in Realist film theory and cinema
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This chapter explores two traditions of realist film theory and cinema, namely, ‘intuitionist realist tradition’ and the ‘nineteenth-century Lukácsian tradition’.It examines the rejection of the supposed distinction between a phenomenological and a realist Kracauer, arguing that phenomenology and realism can be discerned within both Kracauer's early and late writings, as part of a sustained critique of mainstream cinema as a force for both the reinforcement of abstraction and dominant ideology, and the liberation of the subject. Realist film theory and cinema attempt to reconnect some gaps, in particular, those that have emerged between categories such as ‘realism’, ‘anti-realism’ and ‘modernism’. The chapter focuses on the substantive assessment of the shared ideas that link the three main theorists within the classical intuitionist realist tradition and of the relationship between realist film theory and relevant aspects of contemporary film theory.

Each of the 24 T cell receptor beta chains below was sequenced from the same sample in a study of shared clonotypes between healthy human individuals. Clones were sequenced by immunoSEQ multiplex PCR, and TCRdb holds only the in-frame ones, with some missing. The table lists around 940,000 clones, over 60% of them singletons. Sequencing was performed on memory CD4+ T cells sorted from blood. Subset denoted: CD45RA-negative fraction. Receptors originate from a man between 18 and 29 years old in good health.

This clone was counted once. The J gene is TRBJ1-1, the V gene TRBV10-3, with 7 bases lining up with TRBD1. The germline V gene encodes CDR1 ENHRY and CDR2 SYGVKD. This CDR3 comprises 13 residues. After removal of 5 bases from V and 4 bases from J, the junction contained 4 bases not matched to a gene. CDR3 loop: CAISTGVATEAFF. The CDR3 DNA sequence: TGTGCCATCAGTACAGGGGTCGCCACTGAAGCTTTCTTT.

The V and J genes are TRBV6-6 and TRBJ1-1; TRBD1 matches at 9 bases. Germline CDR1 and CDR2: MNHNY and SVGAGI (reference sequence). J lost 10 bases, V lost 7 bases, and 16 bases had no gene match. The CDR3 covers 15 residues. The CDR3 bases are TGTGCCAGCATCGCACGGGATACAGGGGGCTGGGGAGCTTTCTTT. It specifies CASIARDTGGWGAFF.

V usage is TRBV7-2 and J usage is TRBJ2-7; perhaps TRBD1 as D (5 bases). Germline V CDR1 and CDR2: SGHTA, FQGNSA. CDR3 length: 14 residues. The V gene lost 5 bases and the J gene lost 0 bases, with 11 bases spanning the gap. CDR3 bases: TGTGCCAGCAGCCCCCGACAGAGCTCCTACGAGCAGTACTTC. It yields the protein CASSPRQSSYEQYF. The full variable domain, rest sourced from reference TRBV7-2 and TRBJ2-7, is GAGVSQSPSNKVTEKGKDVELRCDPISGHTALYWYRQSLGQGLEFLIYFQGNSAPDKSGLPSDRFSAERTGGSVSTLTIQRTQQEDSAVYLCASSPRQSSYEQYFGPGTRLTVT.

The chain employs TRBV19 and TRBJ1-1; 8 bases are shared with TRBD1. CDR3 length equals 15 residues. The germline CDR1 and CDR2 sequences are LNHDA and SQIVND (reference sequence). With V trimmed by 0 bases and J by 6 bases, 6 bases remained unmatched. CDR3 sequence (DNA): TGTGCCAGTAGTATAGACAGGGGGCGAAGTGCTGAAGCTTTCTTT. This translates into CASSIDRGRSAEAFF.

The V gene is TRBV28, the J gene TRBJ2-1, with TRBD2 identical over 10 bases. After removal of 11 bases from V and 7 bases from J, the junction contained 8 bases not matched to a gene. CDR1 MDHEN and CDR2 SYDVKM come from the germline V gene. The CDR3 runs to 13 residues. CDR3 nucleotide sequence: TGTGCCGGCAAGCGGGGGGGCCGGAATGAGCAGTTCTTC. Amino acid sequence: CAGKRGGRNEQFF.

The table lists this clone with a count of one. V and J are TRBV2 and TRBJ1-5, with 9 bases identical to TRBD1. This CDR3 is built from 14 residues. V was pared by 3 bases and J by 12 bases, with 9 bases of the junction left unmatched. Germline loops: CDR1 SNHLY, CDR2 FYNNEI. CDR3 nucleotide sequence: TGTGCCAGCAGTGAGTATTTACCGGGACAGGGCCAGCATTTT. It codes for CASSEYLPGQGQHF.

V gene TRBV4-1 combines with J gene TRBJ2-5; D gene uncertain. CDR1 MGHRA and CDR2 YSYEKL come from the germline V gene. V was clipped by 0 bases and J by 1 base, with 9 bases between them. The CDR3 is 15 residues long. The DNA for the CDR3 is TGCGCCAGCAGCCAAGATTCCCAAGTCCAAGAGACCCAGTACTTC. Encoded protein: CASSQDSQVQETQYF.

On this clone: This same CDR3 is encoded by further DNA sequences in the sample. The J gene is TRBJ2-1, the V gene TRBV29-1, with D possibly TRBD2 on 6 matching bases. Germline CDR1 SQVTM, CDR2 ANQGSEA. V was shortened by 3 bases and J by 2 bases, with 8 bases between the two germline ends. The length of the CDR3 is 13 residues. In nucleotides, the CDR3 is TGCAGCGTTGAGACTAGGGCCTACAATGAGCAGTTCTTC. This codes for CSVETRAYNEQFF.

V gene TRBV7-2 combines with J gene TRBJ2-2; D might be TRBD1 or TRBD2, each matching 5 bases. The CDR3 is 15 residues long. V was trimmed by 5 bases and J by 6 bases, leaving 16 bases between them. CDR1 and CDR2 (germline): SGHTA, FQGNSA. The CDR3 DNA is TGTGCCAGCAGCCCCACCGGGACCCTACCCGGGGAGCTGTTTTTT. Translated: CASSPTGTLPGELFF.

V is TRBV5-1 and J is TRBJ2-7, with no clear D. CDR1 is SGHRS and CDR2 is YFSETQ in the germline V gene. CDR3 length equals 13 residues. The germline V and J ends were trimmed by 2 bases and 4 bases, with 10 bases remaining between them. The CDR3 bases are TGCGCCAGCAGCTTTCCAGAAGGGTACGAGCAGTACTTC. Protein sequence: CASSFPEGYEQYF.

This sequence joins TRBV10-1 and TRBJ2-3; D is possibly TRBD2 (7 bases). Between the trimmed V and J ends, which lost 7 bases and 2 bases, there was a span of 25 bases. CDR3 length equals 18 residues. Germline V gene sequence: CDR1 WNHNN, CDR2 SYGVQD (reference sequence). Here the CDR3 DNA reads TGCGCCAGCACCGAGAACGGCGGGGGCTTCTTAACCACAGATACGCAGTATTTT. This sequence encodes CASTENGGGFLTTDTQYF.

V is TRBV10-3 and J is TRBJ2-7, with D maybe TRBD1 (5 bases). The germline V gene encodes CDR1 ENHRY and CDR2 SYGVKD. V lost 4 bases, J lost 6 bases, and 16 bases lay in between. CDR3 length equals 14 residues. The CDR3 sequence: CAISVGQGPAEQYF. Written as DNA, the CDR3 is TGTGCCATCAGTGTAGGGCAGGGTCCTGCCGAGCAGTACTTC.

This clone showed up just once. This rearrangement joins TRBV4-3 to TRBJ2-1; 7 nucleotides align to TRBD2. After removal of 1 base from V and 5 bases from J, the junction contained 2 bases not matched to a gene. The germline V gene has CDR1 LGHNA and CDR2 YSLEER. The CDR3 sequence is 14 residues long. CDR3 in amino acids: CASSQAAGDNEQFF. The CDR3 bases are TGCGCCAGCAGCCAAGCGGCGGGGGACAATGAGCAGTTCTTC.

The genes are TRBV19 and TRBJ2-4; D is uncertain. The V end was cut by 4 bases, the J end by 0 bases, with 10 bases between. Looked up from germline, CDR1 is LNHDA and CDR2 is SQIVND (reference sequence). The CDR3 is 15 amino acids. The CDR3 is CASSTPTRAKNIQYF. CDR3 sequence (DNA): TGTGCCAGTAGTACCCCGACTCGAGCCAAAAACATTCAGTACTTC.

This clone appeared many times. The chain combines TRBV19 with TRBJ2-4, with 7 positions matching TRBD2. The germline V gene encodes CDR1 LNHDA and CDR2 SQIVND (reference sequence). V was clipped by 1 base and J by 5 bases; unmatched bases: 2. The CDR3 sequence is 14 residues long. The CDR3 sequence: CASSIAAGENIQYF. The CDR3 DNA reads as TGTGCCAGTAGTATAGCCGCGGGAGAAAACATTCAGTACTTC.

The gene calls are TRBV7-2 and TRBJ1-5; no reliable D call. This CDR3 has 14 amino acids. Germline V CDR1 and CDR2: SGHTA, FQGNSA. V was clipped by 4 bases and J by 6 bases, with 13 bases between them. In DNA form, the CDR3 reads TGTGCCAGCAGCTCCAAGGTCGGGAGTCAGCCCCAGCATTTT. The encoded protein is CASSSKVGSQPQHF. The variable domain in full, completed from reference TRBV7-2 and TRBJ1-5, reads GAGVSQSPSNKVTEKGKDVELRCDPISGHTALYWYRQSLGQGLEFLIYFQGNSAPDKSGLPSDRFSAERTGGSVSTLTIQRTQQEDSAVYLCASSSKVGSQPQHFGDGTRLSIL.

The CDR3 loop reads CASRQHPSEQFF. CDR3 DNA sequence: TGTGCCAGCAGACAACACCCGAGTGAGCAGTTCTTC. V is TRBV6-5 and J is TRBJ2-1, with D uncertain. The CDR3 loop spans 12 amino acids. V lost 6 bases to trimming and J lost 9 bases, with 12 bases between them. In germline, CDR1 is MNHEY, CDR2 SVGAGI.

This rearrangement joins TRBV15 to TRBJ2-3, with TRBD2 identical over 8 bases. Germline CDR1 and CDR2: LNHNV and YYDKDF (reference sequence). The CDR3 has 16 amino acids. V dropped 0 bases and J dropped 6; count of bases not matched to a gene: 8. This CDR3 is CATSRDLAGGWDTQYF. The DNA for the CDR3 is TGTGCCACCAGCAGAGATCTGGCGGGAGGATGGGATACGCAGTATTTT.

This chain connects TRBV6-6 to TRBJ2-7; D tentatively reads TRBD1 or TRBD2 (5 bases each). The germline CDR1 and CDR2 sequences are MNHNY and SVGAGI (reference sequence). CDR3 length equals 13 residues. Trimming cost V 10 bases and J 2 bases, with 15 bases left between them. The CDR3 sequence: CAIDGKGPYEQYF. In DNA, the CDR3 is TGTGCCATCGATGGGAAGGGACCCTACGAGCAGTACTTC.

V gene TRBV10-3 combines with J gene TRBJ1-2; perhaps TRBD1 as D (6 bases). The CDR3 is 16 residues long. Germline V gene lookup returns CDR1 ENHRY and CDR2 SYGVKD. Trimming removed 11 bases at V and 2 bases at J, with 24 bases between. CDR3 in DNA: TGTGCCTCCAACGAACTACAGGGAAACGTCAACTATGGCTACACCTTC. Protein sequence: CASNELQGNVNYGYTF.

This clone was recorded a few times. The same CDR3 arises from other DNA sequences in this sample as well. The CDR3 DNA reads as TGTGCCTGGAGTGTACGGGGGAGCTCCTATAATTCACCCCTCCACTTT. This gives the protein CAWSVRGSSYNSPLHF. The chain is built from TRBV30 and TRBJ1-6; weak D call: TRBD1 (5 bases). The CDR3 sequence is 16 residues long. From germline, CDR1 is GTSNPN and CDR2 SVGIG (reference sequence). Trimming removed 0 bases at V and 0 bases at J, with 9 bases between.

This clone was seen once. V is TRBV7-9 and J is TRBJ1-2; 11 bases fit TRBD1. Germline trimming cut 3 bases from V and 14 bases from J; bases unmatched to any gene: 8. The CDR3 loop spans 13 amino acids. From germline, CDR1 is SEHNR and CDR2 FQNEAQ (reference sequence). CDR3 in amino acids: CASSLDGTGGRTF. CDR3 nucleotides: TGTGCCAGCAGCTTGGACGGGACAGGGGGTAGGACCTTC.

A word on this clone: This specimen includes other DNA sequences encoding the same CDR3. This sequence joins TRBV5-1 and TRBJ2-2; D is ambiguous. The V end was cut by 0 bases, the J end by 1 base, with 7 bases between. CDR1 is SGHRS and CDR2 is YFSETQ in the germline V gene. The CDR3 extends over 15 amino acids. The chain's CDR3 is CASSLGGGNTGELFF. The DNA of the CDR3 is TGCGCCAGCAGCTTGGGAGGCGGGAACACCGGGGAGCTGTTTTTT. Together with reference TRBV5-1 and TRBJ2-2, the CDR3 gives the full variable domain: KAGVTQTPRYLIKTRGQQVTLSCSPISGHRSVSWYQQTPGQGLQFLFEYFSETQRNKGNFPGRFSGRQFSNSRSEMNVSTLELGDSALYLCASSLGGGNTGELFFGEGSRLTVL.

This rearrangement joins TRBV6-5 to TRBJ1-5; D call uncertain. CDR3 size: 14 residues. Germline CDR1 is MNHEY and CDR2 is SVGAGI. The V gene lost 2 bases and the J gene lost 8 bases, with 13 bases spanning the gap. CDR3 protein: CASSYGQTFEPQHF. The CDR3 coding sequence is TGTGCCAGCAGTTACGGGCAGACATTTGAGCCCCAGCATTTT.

Realist film theory and cinema

The nineteenth-century Lukácsian and intuitionist realist traditions


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